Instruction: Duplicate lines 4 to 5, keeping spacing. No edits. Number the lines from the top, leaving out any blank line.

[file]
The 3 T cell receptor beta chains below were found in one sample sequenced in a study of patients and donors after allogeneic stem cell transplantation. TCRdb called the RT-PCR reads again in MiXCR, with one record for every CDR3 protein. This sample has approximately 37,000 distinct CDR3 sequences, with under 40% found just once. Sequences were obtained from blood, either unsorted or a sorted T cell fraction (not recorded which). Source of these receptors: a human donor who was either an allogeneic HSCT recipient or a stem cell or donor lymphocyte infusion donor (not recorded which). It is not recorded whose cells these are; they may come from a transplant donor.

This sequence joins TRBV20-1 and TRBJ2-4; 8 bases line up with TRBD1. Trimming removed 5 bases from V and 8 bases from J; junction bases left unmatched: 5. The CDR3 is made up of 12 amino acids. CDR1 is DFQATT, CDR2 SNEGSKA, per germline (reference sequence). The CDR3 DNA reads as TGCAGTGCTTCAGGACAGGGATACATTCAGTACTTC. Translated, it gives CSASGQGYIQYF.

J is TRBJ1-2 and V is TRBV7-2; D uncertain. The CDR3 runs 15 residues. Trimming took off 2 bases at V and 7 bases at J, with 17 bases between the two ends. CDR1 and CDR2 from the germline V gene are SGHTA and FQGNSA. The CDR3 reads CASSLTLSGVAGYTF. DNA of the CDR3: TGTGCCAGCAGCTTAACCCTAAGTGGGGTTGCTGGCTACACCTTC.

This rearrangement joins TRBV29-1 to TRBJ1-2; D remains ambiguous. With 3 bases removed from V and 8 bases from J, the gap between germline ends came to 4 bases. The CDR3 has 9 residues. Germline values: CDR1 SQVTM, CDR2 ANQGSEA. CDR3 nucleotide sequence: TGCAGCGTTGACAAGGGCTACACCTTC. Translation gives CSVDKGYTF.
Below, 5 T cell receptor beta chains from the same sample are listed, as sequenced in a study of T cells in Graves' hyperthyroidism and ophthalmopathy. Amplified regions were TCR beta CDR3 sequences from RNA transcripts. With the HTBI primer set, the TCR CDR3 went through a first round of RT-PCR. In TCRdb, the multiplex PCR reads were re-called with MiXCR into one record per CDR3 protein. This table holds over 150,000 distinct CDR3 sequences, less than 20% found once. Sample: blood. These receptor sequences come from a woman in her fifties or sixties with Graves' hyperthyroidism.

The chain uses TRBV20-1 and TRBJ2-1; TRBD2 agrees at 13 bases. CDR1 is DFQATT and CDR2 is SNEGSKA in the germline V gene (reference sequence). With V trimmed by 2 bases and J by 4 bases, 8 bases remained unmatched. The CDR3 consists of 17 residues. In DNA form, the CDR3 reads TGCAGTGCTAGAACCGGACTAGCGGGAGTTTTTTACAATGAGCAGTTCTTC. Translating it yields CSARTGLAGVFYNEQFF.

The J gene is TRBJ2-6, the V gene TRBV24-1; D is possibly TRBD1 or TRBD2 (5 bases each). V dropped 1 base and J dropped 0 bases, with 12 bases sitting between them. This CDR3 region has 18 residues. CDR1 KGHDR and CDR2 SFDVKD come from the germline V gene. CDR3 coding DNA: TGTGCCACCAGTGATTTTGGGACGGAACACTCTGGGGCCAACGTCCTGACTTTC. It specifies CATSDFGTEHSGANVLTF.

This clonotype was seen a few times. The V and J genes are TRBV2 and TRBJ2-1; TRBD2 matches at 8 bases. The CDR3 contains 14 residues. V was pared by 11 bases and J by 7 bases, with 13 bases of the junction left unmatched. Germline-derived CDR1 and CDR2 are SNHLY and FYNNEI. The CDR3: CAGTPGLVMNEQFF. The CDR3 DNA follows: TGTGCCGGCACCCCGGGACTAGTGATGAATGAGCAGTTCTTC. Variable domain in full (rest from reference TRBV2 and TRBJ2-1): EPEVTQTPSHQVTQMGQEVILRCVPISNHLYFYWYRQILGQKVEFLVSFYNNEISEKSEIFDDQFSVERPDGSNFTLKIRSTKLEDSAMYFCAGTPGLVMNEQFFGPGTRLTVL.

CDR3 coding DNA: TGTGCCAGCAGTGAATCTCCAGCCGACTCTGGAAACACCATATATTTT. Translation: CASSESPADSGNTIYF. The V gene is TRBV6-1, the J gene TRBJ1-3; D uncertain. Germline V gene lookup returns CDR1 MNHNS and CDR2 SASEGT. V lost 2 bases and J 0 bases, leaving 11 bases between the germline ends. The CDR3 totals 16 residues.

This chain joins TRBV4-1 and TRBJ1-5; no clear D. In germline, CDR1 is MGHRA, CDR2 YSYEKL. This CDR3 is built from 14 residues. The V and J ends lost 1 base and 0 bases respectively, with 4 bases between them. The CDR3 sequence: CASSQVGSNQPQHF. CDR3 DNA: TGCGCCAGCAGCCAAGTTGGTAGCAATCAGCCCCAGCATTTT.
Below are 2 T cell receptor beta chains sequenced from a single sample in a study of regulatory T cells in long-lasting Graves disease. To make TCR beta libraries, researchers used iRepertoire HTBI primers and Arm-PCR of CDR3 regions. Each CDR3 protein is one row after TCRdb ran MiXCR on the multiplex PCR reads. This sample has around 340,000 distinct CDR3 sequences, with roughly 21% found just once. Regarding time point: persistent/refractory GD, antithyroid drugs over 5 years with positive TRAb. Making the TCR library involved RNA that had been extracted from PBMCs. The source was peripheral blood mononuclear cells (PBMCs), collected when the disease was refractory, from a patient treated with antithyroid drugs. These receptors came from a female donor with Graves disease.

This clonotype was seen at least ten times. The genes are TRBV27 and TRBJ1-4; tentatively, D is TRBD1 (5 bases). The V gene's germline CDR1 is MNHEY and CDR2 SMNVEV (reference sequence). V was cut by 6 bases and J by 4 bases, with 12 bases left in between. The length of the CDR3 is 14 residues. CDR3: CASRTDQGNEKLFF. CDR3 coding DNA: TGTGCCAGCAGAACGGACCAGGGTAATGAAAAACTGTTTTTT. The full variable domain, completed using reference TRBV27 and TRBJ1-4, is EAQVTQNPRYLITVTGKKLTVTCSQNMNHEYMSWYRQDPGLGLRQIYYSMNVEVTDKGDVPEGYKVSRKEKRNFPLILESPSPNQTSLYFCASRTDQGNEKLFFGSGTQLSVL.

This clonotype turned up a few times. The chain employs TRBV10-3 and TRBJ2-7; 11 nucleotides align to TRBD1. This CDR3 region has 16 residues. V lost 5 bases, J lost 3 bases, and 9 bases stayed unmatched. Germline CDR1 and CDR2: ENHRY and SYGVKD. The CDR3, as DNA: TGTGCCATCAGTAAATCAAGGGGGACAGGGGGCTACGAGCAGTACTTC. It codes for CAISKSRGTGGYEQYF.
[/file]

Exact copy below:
This rearrangement joins TRBV29-1 to TRBJ1-2; D remains ambiguous. With 3 bases removed from V and 8 bases from J, the gap between germline ends came to 4 bases. The CDR3 has 9 residues. Germline values: CDR1 SQVTM, CDR2 ANQGSEA. CDR3 nucleotide sequence: TGCAGCGTTGACAAGGGCTACACCTTC. Translation gives CSVDKGYTF.
Below, 5 T cell receptor beta chains from the same sample are listed, as sequenced in a study of T cells in Graves' hyperthyroidism and ophthalmopathy. Amplified regions were TCR beta CDR3 sequences from RNA transcripts. With the HTBI primer set, the TCR CDR3 went through a first round of RT-PCR. In TCRdb, the multiplex PCR reads were re-called with MiXCR into one record per CDR3 protein. This table holds over 150,000 distinct CDR3 sequences, less than 20% found once. Sample: blood. These receptor sequences come from a woman in her fifties or sixties with Graves' hyperthyroidism.